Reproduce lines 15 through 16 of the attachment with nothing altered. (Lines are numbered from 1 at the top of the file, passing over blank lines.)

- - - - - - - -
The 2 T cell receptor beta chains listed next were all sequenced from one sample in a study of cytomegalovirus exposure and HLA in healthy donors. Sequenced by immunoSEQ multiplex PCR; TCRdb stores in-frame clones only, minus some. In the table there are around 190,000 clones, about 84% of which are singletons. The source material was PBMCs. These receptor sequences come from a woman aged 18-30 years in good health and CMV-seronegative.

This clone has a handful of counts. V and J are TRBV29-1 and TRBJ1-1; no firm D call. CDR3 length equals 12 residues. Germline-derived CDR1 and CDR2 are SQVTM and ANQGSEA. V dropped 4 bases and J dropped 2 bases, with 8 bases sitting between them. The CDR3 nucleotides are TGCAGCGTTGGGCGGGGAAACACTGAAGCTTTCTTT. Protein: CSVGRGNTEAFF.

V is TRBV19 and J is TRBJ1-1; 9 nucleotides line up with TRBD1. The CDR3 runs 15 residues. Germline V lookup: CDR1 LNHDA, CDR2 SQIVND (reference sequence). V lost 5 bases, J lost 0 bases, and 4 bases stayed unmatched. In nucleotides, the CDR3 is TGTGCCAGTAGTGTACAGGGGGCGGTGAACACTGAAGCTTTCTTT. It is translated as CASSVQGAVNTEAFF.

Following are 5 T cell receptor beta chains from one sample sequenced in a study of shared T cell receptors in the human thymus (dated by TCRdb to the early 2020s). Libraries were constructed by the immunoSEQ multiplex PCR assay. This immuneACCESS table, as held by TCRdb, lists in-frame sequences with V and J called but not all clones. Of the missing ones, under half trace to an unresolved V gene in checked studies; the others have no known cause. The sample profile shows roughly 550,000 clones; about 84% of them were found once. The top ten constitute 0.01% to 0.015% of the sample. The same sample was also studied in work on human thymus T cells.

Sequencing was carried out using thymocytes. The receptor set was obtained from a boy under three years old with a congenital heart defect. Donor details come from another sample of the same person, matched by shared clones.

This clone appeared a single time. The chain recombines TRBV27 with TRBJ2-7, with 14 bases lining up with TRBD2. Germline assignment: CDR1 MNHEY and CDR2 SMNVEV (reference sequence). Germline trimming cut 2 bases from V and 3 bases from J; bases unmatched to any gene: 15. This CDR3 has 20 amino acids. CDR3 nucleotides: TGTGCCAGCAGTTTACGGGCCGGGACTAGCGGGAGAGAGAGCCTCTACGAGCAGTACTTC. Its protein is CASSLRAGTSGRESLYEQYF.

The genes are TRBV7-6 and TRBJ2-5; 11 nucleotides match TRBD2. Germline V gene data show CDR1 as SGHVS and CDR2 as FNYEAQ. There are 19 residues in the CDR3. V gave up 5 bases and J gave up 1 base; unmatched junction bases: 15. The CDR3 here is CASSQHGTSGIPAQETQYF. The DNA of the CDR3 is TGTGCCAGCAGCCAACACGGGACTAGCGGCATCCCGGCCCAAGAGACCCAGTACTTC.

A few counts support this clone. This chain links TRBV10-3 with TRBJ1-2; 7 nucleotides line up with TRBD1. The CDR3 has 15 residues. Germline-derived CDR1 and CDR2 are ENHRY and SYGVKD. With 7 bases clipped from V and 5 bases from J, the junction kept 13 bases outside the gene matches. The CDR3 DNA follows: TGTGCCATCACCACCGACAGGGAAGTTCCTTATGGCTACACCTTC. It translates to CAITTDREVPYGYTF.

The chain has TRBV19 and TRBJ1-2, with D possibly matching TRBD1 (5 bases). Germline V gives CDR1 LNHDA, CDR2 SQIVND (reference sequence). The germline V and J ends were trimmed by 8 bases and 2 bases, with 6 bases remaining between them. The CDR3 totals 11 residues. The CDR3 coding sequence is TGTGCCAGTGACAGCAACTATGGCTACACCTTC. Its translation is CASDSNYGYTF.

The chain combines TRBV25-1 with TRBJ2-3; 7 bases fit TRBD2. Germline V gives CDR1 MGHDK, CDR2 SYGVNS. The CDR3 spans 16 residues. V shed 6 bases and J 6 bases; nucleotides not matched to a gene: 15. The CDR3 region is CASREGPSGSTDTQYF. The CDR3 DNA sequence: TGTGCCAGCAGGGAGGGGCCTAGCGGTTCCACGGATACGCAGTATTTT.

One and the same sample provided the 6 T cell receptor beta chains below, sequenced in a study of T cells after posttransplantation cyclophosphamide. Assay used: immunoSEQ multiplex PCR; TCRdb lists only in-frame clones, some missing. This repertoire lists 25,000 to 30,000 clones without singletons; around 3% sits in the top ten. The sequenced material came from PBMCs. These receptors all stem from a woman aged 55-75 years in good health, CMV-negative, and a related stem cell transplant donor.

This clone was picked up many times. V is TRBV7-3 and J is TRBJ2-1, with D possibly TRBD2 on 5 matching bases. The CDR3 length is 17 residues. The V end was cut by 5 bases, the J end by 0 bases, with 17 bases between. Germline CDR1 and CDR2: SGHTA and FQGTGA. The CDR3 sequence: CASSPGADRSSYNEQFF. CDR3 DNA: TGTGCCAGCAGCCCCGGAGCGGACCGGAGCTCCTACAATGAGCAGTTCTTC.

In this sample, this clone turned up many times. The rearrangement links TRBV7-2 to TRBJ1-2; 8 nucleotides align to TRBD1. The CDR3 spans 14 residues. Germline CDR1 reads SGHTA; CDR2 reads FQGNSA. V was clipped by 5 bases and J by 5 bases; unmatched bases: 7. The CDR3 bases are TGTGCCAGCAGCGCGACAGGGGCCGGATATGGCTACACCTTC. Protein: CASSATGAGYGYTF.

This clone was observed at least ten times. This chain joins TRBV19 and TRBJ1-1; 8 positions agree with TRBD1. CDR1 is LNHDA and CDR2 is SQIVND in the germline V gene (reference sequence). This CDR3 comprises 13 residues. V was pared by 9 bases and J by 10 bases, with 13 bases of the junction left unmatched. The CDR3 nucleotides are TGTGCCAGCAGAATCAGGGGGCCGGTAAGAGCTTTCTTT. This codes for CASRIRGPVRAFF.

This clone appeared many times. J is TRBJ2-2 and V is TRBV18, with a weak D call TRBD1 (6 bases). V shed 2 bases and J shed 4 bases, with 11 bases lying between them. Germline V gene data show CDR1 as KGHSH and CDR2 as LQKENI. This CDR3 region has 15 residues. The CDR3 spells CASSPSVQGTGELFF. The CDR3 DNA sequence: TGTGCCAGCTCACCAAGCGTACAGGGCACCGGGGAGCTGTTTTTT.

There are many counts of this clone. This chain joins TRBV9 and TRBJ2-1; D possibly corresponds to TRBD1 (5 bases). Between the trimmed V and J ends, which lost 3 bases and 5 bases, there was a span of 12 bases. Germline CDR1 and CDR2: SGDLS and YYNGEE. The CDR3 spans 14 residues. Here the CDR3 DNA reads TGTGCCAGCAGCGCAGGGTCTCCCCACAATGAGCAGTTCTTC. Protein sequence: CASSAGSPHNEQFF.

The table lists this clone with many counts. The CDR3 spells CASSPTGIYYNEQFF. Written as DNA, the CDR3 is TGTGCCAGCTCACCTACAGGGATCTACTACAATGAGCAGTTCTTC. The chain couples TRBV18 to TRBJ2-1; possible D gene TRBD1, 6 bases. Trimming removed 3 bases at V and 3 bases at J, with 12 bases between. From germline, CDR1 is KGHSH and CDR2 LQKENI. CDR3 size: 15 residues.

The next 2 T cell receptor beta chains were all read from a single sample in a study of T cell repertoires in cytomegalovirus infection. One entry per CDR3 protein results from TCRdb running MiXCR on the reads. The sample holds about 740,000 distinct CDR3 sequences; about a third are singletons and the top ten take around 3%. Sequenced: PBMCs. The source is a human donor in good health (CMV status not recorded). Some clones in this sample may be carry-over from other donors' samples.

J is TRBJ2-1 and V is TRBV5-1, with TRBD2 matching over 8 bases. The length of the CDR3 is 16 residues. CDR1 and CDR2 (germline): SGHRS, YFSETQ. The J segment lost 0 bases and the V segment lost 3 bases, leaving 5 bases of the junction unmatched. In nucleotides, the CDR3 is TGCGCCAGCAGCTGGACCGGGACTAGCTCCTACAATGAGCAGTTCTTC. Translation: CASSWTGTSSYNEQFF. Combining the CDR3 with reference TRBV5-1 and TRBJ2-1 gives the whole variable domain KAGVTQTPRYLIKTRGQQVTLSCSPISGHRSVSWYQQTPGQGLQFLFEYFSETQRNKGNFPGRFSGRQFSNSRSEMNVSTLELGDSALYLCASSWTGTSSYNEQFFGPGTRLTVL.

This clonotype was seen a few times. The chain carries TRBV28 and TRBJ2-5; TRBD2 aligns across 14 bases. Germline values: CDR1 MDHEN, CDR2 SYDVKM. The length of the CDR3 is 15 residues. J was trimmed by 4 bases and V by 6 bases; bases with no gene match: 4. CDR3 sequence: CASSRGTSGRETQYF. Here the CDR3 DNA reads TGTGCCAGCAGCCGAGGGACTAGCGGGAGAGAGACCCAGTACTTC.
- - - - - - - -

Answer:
This clone appeared many times. J is TRBJ2-2 and V is TRBV18, with a weak D call TRBD1 (6 bases). V shed 2 bases and J shed 4 bases, with 11 bases lying between them. Germline V gene data show CDR1 as KGHSH and CDR2 as LQKENI. This CDR3 region has 15 residues. The CDR3 spells CASSPSVQGTGELFF. The CDR3 DNA sequence: TGTGCCAGCTCACCAAGCGTACAGGGCACCGGGGAGCTGTTTTTT.

There are many counts of this clone. This chain joins TRBV9 and TRBJ2-1; D possibly corresponds to TRBD1 (5 bases). Between the trimmed V and J ends, which lost 3 bases and 5 bases, there was a span of 12 bases. Germline CDR1 and CDR2: SGDLS and YYNGEE. The CDR3 spans 14 residues. Here the CDR3 DNA reads TGTGCCAGCAGCGCAGGGTCTCCCCACAATGAGCAGTTCTTC. Protein sequence: CASSAGSPHNEQFF.